Cell tracking casts doubt over fluorescent microscopy validity
Livecyte should be seen as a solution to a problem you didn’t know you had. It has the capacity to create a paradigm shift in your research.
This novel technology facilitates high-resolution images without the need for fluorescence. The software manages all the data and analysis on board. Analysis dashboards frequently clarify phenotypical behaviours that were previously unknown. All data is open for export.
Livecyte is quietly proving that fluorescent probes perturb your cells, at times killing them, fundamentally questioning the validity of research that is so heavily invested in fluorescent labelling. Fluorescent labels have helped with the expansion of live cell imaging but at what sacrifice?
Deciding whether a probe is harmful or not is at times ad hoc; “I transfected with the label, they lived”. So on the strength of this are you good to go? Labels have the potential to alter normal cell function and induce toxicity1,2 whilst phototoxicity presents an additional barrier to long-term imaging since the high intensity light required to excite fluorophores can also alter cell behaviour and induce cell death3.
How often can your cells be used after a week of imaging, especially if you have successfully isolated a sub population? Arguably never if you have perturbed them! Livecyte inherently enables the reuse of cells, providing confidence in cellular viability, while preserving natural behaviour and facilitating an extension to the experiment. Livecyte carefully borrows your precious cells and returns them to you at the end of your experiment.
Livecyte allows you to watch your cells grow over a week or so, segment them and then at a click of a button, track their every move, follow them through their cycle, watch their mitosis, follow the daughter cells, and analyse the added metrics provided by such functionality.
What you want to investigate, and your predictions about the cell behaviours are sometimes turned on their heads once you drill down into the data or move from a population behaviour to single cell analysis. Unleashing this power has transformed cellular microscopy, removing the dependence on fluorescence, enabling the study of natural behaviours resulting in confidence with the treatments.
How do we segment and track cells better?
Cell tracking is the process of following individual cells over time through mitosis or other cell cycle events and variations due to treatments. This can be an arduous task for just a few cells over a week long time-lapse. Now run along and do this over a bunch of fields across 96 wells… see you next year!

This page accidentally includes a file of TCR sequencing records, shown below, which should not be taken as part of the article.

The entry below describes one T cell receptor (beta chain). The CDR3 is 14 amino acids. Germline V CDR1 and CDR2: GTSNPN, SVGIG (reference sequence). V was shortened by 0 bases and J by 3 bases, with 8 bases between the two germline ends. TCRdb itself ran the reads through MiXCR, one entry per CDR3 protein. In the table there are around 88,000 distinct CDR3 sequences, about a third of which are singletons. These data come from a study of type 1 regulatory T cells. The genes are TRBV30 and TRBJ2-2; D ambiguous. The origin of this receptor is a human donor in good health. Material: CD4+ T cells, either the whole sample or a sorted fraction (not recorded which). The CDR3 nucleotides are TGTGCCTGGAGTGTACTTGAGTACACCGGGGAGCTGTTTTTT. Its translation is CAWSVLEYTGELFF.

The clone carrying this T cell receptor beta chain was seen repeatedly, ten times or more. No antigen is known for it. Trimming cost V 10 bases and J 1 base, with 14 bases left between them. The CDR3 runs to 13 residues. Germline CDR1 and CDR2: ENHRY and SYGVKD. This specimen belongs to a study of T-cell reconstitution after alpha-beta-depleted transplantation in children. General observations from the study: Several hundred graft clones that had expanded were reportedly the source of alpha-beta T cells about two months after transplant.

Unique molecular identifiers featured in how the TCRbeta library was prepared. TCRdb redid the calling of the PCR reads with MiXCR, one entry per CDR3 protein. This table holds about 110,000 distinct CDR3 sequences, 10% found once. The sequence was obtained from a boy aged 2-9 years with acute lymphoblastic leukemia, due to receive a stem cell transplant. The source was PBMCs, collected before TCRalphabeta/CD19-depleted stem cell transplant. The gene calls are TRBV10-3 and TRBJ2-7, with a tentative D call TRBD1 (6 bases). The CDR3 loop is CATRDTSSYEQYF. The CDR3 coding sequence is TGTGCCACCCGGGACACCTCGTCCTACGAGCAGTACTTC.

Automating cell tracking unlocks kinetic aspects of your experiment, logging fundamental changes, coupling dynamic phenotypes, directionality, track speed, mitotic time, cell lineage and meandering index to dry mass, morphology and proliferation. Remembering this can be on a population basis or down to single cell interrogation.
It is commonplace to attempt to assess cellular migration with a scratch wound technique. This is logical if you wish to understand the movement of fibroblasts but is not so ideal to injure other cells particularly if this is not the reason for the experiment. What kind of cellular cascade will this produce, will it be contrary to the experimental purpose?
Livecyte automatically collates image, single cell segmentation and cell tracking data into an interactive Cell Motility Dashboard enabling a label free, scratch free alternative.
Livecyte also calculates Cell Displacement and Cell Confinement Ratio for random migration studies. These metrics represent the distance a cell migrates relative to their point of origin and also considers the degree in which a cell meanders from its starting and end point. The random motility assay has been shown to be an effective, quantitative measure of cell migration without the contradictory activation of cellular processes, known or unknown or arbitrary measures such as gap closure in isolation. You can visualise this at https://vimeo.com/345641762.
Contact Peter Davis at ATA Scientific for more information or a virtual demo.
- lford R, Simpson HM, Duberman J, Hill GC, Ogawa M, Regino C, Kobayashi H, Choyke PL (2009). Toxicity of organic fluorophores used in molecular imaging: literature review. Mol Imaging 8(6):341-54.
- Coutu DL, Schroeder T (2013). Probing cellular processes by long-term live imaging-historic problems and current solutions. J Cell Sci. 126(Pt 17):3805-15.
- Magidson V, Khodjakov A (2013). Circumventing photodamage in live-cell microscopy. Methods Cell Biol. 114:545-60. https://www.phasefocus.com/resources/app-notes/sir-dna-phototoxicity
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